There are 4 spiritual acts of Lent that have historically been practiced among believers during the Lenten season.

  • giving to the poor
  • prayer
  • fasting (or abstaining)
  • repentance

Recognizing Lent as a family can offer a valuable time for your family to create traditions together.  These traditions will help your children understand the celebration of Easter and will create meaningful memories for your family.  Participating in Lent can also open up a spiritual dialogue within your family to discuss why we celebrate Easter and why it is important. 

Here are some different activities to consider doing with your family:

Donate  As a family, gather items from around your house that could be donated to a local organization.  Clothing, gently used toys, and non-perishable food items could help families in need.  Discuss with your children why you are doing this and where the items are going.

Collect Save your spare change or designate a certain amount of money each week to go toward a charity or ministry that helps the poor.  Consider having your child give a portion of their own money or allowance toward this.

Volunteer  Find a local organization (soup kitchen, homeless shelter, neighbor in need) that you can volunteer some time at as a family.

Pray  Create a prayer list or prayer box where you can write down different items to pray for as a family.  Set aside a time each day to pray together and recognize how God has answered your prayers.

Memorize  Read the Lord’s Prayer together and set a goal to memorize it as a family.  (Matthew 6:9-13)

Fasting  Give up something together as a family.  It could be for the entire season of Lent or just focus on one week or even one activity.  Replace that thing with a God-focused experience if possible.  Some suggestions would be giving up a favorite family TV show or take the money you would have spent to go out to dinner together and buy food for a food pantry.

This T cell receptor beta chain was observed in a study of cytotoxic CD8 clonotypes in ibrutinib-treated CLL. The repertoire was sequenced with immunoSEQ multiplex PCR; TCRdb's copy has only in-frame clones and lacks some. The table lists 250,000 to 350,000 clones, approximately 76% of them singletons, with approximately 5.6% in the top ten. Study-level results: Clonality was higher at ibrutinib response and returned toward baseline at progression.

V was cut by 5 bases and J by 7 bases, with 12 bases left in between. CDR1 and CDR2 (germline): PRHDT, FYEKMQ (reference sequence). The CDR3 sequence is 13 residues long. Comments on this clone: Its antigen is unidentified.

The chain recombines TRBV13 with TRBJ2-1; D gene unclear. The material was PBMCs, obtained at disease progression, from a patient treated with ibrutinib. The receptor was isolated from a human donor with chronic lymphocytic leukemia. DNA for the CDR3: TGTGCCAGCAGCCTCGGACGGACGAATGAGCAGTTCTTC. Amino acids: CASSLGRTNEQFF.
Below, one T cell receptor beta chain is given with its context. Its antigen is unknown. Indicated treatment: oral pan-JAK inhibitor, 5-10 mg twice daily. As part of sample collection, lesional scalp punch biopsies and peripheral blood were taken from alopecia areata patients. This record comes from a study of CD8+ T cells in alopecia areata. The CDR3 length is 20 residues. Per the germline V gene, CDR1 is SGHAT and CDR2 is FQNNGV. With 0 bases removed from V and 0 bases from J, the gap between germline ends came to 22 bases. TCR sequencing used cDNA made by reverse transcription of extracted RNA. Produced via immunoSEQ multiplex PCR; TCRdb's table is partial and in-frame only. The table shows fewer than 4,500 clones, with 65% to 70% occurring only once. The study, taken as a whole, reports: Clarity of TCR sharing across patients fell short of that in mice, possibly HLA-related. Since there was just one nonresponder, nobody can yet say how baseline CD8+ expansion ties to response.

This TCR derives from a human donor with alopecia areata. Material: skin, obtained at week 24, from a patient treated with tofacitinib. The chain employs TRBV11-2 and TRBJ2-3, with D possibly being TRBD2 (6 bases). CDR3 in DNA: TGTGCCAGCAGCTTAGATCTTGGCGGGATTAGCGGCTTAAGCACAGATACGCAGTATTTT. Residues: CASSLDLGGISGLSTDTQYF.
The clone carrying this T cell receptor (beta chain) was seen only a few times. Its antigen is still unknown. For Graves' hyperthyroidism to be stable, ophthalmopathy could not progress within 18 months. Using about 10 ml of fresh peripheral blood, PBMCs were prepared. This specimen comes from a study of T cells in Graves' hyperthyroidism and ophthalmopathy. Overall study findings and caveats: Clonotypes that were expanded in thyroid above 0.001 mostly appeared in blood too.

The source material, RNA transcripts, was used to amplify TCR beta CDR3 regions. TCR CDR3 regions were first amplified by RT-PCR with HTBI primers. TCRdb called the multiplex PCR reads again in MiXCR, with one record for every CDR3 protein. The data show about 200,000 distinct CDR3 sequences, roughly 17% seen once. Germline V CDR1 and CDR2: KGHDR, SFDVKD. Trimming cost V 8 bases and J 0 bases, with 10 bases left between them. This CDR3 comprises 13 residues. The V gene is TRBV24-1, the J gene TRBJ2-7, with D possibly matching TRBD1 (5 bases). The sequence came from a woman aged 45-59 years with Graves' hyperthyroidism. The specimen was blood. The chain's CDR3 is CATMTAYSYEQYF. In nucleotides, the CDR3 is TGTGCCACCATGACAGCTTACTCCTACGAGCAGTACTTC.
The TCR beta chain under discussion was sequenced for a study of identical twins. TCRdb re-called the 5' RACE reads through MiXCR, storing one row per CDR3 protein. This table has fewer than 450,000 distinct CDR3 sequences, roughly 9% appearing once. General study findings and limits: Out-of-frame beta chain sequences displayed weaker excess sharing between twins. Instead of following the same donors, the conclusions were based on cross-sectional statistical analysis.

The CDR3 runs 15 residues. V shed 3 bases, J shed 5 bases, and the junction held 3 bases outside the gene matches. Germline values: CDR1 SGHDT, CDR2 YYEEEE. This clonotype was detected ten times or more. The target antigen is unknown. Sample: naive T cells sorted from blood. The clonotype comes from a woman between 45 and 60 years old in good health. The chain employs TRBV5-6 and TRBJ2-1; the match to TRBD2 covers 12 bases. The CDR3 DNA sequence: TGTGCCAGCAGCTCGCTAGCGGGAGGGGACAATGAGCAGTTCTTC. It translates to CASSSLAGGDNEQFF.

New Life  Find an activity to do with your children that can represent the ‘new life’ we have in Christ.  This could be a
special craft/activity, planting some spring flowers, or making resurrection eggs.

Family Devotions  Spend some time during the Lent season reading the Bible together and talking about repentance.  The ministry of Jesus, Jonah, and the Easter Story (Mark 14-16; Luke 22-24) are some passages you can focus on.

Download a copy of  the Family Activities for Lent to use with your family.

You can also find some additional resources on Family Activities for Lent here or here.

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I’m linking up to ohamanda for Top Ten (Tuesday)!  What is your Top Ten today?

Have you ever heard of Shrove Tuesday, also known as Pancake Tuesday?  It is the Tuesday before Lent begins (on Ash Wednesday).  Here are 10 things to learn about the tradition of Shrove Tuesday.

1. Shrove is the past tense of shrive which means ‘to go to or make a confession’.  Historically, Christians would go to confession to prepare themselves for the season of Lent.

2. Shrove Tuesday began in the Middle Ages.  It was noted in history dating back to 1000 AD.

3. In many countries, especially the United Kingdom, Shrove Tuesday is known as Pancake Tuesday.  It became known as Pancake Tuesday because people had to use up all the food that was ‘forbidden’ during Lent which included eggs and dairy products.  Pancakes became the popular choice to use up all these ingredients.

4. The Pancake Day tradition tells the story of a housewife getting ready for Shrove Tuesday.  She was cooking up all her pancakes and lost track of time when she heard the ‘shriving bell’ ringing, calling her to church.  She raced to church in her apron with her frying pan still in her hand.

5. Pancake Races are held all over the world on Shrove Tuesday especially in England.  Women dress up in their aprons with their frying pans and a pancake and race through the town to church when the bell rings, all the while flipping their pancakes.